I am keen to hear if anyone has ever encountered such a problem.

Would the 'AC' power supplies be more prone to being damaged in this scenario as that’s the only thing that seems to separate the Failing Alesis power supplies and the numerous other 'DC' type that are running perfectly well.
Old 9th December 2009
  #50
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Hi
I have not looked at the Alesis WW's but typically they don't have a ground connection so all of the 'ground loop' speculation is nonesense.
IF the Alesis units do have a 'ground' connection from the earth pin to it's output wiring then these is SOME possibility.
Are your supplies AC out or DC out units? You said AC in the past and in this case they will not be 'switcher' type units.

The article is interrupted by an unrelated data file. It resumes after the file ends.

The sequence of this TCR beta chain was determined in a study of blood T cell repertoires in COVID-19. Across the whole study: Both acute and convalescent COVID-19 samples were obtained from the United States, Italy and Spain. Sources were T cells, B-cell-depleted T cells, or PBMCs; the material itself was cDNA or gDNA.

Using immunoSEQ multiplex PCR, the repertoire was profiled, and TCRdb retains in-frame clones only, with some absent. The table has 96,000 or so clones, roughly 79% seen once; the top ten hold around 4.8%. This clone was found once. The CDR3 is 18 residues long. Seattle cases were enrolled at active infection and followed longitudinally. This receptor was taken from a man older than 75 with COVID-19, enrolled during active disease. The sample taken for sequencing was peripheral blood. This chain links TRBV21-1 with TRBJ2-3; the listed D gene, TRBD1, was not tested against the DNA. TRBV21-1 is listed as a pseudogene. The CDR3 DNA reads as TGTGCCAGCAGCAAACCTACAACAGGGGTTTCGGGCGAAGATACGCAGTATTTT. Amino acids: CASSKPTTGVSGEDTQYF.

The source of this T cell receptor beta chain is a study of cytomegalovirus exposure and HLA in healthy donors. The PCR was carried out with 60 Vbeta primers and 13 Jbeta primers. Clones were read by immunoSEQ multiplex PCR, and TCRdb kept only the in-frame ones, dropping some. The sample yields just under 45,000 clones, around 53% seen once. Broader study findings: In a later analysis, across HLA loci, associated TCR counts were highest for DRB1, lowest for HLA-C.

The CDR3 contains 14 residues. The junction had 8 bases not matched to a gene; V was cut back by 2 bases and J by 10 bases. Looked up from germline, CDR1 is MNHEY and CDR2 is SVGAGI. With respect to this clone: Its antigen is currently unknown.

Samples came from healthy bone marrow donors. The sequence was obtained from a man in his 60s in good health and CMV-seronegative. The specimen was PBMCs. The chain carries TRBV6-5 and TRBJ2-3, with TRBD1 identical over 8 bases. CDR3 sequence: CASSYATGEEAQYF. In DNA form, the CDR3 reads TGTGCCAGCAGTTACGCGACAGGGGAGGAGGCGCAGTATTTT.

Matt S
Old 9th December 2009
  #51
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This is speculation on my part, while informed by experience designing with WW.

If you are having a problem with just one product, either that WW is marginal in design specification, improperly built, or the product is demanding more current from the WW than the design target (faulty).

While mains voltage waveform, and/or nominal voltage is a less likely but still possible explanation (because other gear is not failing).

-------

I have probably said this before, I would be inclined to measure the current draw of the product that is eating WW. While rare, it is always possible that there is some soft failure mode.

You say your get hum coincident with WW failures? Unusual high current draw in the product could be causing hum, most likely isolated in the product, but if unbalanced wiring is involved it could corrupt other audio paths.

This high current draw might also clear when the product has cooled off.